“There are certain things you just shouldn’t do at work; when it comes to avoiding conflict, having an attitude and gossiping are major no-nos. Nearly 70% of respondents said a co-worker’s attitude was the cause of conflicts in the past, while 56.1% said they resulted from a co-worker being disrespectful to others. ”

Polls conducted in the past are in the same company as this new one as it pertains to the processional function of gossip. The office pastime is an ineradicable feature of every job, irrespective of industry, and it at once establishes bonds and dissolves them. Even though 65% of respondents in Nulab’s paper said that they gossip with their associates with some regularity, more than a third outed gossip as the root of their respective conflict.

Whatever the cause, the wake more often than not breaches timesheets. Eighty-eight percent of workers said that office conflicts surge their stress levels across the board. Nearly 40% said it worsened their insomnia, 37% said it impacted their self-esteem, and 26% said it made it harder for them to enjoy their off the clock hours with family and friends.

“Just under 87% of respondents said co-worker conflict affected their day-to-day work satisfaction, while 81.1% said it impacted their employer satisfaction. Considering satisfaction is so low, it makes sense that one-third of Americans considered quitting their job over just a three-month period. And while a majority of Americans thinking about quitting did so due to other factors of low job satisfaction, 1 in 5 respondents said co-worker conflict had a major effect on their likelihood to want to find another job,” Nulab adds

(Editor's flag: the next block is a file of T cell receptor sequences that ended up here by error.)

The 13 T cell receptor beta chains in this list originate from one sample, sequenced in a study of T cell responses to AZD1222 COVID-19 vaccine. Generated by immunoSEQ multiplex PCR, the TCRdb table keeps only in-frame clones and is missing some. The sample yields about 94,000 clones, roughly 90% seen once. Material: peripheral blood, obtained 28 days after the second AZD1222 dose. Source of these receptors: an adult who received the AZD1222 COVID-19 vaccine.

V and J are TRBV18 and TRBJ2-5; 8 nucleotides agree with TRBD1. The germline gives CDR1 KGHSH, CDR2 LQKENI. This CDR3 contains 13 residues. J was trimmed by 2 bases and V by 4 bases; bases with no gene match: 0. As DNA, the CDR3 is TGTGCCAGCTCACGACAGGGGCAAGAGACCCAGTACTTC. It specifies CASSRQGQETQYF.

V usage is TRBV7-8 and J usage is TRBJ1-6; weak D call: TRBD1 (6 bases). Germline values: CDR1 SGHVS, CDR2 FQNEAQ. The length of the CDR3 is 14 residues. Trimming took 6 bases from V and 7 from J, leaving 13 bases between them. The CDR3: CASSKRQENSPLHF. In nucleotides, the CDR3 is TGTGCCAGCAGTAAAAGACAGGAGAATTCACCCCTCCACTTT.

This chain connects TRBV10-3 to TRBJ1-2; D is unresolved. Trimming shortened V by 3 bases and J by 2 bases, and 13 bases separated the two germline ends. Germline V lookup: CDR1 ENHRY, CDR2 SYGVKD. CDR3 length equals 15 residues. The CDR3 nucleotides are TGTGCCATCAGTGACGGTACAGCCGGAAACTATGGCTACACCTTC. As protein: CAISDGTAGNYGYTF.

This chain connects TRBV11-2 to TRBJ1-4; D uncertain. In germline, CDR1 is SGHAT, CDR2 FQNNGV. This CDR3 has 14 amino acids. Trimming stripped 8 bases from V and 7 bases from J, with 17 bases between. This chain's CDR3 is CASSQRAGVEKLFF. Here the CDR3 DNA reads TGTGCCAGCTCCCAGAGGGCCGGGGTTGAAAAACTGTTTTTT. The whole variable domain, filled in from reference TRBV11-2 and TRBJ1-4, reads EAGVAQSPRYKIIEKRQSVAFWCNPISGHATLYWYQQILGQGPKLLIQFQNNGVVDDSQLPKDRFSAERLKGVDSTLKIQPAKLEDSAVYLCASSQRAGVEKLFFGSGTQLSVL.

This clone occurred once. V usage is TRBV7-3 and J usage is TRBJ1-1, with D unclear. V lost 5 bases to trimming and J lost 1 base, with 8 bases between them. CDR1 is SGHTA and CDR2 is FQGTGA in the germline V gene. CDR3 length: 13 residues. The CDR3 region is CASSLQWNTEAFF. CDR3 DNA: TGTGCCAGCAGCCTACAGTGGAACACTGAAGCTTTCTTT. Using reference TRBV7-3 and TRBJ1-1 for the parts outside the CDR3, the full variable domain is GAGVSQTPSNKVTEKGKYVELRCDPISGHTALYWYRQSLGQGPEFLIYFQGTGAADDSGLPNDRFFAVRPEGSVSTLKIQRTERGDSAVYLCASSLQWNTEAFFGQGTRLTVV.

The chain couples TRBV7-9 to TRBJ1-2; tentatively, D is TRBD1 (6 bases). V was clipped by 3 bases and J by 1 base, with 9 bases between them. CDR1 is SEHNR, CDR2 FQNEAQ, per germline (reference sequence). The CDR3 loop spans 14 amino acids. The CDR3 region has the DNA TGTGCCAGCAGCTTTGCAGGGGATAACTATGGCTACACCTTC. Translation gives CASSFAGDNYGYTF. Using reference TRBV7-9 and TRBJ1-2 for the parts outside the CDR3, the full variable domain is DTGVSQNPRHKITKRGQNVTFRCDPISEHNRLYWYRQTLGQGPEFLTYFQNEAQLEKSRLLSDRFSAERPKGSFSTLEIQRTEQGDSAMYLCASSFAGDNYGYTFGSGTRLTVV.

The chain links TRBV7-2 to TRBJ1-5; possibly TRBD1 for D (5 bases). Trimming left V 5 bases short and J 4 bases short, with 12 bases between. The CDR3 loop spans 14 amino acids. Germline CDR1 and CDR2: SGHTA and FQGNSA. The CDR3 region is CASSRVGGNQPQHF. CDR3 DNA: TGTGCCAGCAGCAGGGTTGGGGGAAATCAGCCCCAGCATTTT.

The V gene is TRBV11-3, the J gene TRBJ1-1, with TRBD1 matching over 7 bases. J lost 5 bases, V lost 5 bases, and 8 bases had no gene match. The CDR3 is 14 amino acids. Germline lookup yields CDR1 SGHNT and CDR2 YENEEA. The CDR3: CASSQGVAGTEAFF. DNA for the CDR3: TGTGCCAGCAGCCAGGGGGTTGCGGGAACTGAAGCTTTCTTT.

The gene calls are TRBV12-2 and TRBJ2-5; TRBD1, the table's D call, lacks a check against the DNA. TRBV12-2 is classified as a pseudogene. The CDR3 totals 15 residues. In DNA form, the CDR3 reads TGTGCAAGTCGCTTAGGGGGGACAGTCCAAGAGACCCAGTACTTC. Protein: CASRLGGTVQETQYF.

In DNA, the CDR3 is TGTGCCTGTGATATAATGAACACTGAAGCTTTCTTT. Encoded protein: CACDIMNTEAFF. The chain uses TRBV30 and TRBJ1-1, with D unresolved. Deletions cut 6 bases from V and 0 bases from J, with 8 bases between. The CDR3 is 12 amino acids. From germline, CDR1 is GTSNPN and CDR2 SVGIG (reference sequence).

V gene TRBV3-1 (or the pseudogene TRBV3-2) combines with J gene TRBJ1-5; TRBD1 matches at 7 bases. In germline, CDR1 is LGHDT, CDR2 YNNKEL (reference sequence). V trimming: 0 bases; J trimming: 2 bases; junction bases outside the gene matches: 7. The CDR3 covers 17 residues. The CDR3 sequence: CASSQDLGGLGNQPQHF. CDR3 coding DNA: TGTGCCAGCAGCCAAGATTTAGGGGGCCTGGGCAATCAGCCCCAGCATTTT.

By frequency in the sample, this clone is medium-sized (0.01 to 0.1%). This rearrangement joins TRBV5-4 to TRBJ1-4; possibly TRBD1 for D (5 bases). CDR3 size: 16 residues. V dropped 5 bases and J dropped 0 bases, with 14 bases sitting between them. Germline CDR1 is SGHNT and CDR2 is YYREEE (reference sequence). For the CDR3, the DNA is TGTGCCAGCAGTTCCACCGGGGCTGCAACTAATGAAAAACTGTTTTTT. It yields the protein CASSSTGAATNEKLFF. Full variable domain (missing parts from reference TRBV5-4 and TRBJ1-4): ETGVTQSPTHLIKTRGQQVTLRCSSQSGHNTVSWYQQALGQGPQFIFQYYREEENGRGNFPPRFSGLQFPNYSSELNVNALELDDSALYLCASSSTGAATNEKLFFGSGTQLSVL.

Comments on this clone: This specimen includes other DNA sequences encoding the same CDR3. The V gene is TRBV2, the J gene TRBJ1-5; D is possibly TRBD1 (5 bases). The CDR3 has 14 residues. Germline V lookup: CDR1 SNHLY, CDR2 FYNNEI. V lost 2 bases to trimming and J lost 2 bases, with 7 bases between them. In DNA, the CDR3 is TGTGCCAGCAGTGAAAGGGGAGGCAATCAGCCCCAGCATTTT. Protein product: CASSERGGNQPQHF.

Weighing resolutions

Thankfully Nulab punctuated their detailed survey by picking the brains of office veterans regarding the eclectic methods they’ve adopted in the past in their attempts to diffuse tense worker relations. Forty-three percent of participants agreed that sometimes escalation is simply inevitable, depending on the type of conflict and employee you’re dealing with. One in ten respondents employed the old cold shoulder routine to no avail. Other circumvented one on one confrontation by presenting their side directly to a higher-up: this tends to poison the other party with a tendency for vengeance.

By and large, the most effective way to disarm a loaded musket was by proffering an accord, in a respectful and timely manner. When one of the feuding workers, were clear and direct about what erupted the wrangle in the first place, the opposition is more likely to condition a comparable sober openness about their wrongdoing and their perceived slight. Nearly three-fourths of the participants that used clear communication when confronting their coworker said that the conflict was very quickly resolved,  and three in five employees said the same of taking the initiative to resolve a dispute with a co-worker before aggressions peak.

“Clear communication was by far the most effective method, according to nearly 70% of respondents. Being respectful and addressing the issue right away were also ranked as effective by 52.3% and 43.4% of respondents, respectively,” Nulab concludes.